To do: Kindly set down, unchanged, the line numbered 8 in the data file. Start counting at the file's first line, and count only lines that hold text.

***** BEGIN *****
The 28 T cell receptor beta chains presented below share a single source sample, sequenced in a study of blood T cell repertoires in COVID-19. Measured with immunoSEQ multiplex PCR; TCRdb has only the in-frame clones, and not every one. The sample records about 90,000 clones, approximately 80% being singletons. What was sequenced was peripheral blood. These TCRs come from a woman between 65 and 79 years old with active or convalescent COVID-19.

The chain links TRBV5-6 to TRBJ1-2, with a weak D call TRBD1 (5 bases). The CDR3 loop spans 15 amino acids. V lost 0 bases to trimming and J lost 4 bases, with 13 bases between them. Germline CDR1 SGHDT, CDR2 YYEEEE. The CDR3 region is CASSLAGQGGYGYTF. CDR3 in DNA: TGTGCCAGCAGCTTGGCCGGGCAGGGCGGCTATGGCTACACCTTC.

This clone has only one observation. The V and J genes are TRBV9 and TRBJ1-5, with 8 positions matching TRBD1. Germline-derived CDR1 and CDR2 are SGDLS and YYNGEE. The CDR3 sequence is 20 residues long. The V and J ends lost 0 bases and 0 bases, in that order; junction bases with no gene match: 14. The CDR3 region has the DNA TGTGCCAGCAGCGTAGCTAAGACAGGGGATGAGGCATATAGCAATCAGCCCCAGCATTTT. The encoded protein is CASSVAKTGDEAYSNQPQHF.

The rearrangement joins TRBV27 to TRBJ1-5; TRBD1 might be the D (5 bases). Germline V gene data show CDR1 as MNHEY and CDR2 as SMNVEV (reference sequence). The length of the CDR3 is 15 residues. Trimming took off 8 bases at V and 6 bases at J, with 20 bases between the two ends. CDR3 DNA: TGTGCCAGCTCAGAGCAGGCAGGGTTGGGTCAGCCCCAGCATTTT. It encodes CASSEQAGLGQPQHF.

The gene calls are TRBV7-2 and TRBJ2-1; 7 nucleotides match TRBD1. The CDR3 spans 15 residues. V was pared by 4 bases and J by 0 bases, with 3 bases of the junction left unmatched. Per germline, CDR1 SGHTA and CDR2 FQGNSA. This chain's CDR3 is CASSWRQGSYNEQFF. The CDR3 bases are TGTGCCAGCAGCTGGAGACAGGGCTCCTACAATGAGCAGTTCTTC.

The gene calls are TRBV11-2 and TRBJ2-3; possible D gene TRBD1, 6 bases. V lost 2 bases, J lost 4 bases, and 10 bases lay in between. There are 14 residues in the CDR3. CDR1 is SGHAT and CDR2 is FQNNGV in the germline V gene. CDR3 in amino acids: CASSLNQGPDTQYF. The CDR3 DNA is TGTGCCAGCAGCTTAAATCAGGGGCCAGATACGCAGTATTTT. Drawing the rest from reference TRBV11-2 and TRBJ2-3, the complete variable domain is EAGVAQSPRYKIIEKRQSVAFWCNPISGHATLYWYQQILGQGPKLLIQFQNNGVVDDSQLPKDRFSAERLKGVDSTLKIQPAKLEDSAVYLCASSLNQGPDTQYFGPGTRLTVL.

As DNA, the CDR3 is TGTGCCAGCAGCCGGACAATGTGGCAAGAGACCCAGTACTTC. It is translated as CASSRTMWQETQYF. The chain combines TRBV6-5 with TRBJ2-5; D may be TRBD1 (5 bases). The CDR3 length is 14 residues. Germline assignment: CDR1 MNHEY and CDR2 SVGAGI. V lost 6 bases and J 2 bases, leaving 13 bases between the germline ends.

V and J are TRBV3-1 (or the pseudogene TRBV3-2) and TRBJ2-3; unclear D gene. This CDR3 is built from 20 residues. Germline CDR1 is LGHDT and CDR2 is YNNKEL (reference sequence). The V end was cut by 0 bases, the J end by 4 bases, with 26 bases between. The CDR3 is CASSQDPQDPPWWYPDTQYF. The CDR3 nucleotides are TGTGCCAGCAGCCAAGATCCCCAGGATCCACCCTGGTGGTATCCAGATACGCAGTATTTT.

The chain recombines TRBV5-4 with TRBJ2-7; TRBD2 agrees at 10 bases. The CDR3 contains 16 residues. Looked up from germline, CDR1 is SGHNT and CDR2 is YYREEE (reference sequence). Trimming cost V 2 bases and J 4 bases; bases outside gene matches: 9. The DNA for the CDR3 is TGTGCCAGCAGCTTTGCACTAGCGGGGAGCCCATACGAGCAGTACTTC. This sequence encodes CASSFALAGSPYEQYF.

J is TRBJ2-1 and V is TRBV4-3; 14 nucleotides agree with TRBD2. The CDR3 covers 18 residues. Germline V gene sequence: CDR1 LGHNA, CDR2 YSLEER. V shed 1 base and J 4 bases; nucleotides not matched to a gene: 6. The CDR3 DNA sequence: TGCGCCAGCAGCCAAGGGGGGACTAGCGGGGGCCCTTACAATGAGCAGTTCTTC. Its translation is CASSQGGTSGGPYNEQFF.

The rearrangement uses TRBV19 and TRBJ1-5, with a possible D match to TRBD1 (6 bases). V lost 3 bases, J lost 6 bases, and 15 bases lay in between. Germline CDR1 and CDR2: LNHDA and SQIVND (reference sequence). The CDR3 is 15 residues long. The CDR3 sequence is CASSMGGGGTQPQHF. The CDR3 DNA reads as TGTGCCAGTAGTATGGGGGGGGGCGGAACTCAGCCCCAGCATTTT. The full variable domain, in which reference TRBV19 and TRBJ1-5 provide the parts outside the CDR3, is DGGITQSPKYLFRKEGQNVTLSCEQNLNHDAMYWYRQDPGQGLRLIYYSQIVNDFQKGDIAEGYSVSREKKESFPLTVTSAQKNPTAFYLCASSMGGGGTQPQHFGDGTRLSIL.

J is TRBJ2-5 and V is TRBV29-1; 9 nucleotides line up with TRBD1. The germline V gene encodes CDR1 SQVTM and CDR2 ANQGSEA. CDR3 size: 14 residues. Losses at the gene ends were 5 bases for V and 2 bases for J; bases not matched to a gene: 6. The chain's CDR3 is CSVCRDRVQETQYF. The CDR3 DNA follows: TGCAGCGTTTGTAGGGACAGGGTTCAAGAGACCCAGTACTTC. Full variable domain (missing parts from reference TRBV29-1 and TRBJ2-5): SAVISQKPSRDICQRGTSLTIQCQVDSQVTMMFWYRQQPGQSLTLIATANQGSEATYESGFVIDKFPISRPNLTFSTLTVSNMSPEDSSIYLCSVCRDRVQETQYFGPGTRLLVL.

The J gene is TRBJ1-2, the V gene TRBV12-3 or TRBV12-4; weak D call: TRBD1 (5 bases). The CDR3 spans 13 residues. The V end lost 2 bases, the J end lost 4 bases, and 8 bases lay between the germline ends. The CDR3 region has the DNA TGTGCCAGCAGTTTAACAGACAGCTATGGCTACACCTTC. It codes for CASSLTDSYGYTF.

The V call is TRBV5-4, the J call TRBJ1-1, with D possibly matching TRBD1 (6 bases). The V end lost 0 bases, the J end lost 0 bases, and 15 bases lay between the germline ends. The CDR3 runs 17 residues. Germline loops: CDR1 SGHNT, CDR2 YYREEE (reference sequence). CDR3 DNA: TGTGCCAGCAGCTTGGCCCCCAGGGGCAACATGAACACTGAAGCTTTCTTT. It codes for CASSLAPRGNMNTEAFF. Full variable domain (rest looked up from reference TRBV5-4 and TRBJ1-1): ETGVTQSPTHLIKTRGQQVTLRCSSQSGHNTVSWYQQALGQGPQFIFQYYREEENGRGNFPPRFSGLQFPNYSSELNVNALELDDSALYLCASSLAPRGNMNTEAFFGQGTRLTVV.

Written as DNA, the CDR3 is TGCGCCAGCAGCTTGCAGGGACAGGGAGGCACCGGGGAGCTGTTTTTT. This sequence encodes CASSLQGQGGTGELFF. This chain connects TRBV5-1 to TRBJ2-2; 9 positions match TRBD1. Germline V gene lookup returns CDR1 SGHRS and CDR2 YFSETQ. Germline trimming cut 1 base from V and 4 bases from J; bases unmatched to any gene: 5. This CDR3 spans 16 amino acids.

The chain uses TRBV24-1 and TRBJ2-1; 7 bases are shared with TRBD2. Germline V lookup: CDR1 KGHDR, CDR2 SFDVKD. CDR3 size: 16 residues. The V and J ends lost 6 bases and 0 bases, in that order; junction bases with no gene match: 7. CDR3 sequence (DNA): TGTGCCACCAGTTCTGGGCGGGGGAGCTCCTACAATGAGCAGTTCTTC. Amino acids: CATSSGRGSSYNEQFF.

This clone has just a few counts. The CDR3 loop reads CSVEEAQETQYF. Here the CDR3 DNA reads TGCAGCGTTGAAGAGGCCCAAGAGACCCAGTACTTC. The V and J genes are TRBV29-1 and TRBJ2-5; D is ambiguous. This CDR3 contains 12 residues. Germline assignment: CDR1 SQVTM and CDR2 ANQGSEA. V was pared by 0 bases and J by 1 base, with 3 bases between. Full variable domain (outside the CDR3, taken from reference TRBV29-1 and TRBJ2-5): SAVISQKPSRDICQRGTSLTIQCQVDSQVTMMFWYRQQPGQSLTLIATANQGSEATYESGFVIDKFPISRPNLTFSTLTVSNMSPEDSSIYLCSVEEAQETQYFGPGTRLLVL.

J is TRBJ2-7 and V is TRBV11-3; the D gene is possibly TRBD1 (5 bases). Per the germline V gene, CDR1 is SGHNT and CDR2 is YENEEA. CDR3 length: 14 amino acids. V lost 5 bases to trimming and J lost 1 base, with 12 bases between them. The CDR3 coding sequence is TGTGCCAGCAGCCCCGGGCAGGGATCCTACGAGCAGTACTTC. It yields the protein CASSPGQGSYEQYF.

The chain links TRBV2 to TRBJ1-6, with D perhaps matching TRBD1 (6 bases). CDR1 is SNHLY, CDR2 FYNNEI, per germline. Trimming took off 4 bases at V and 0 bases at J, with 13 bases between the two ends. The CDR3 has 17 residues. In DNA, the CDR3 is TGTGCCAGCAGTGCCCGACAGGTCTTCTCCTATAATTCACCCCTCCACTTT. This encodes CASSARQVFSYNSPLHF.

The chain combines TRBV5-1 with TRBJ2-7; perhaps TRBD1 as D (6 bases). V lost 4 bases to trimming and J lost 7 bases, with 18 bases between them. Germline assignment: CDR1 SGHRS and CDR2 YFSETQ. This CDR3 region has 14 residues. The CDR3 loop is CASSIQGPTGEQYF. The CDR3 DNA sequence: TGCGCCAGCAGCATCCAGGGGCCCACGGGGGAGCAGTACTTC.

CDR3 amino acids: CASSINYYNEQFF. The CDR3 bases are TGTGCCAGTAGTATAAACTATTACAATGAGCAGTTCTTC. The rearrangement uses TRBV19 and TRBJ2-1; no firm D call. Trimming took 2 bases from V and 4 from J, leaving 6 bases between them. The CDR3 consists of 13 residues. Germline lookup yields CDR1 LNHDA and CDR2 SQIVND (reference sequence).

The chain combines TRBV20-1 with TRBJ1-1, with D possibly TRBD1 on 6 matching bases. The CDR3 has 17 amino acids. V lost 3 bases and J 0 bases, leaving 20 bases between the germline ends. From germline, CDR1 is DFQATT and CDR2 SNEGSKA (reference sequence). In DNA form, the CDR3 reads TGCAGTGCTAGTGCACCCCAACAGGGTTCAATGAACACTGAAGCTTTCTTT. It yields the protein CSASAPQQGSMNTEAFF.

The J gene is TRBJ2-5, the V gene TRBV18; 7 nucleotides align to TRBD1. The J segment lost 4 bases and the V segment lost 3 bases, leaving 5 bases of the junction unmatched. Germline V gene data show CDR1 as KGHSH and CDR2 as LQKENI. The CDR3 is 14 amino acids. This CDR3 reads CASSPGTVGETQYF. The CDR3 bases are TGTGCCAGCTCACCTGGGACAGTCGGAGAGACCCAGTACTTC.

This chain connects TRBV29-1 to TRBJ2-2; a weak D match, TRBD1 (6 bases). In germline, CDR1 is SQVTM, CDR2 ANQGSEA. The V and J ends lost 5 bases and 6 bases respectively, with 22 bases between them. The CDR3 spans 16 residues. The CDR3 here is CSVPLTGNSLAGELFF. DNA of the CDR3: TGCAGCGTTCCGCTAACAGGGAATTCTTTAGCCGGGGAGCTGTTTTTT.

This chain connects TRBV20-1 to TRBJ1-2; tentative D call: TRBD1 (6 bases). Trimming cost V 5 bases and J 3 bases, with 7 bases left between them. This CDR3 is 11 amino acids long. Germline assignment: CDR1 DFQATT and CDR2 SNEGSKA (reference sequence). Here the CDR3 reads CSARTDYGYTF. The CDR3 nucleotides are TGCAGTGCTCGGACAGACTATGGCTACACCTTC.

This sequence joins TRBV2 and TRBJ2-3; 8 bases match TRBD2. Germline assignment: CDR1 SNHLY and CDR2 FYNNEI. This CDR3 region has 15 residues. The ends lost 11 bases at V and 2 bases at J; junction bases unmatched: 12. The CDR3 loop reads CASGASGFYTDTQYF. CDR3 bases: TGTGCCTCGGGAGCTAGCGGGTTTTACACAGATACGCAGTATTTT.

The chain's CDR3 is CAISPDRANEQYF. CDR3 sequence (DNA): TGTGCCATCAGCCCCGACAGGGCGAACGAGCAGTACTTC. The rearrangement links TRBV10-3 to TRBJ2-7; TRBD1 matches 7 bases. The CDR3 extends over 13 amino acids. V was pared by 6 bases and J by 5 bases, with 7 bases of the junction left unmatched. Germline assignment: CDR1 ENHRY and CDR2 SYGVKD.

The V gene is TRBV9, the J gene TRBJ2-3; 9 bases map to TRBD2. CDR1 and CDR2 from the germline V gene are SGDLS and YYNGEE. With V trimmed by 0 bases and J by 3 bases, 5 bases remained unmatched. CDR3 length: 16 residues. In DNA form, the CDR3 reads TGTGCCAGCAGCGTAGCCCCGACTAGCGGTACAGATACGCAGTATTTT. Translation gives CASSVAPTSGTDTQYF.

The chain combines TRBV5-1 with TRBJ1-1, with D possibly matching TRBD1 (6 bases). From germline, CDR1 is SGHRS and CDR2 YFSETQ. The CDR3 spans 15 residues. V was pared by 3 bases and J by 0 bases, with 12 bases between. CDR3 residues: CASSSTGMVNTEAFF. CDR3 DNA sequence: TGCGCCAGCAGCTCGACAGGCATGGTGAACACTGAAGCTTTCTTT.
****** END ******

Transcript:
V and J are TRBV3-1 (or the pseudogene TRBV3-2) and TRBJ2-3; unclear D gene. This CDR3 is built from 20 residues. Germline CDR1 is LGHDT and CDR2 is YNNKEL (reference sequence). The V end was cut by 0 bases, the J end by 4 bases, with 26 bases between. The CDR3 is CASSQDPQDPPWWYPDTQYF. The CDR3 nucleotides are TGTGCCAGCAGCCAAGATCCCCAGGATCCACCCTGGTGGTATCCAGATACGCAGTATTTT.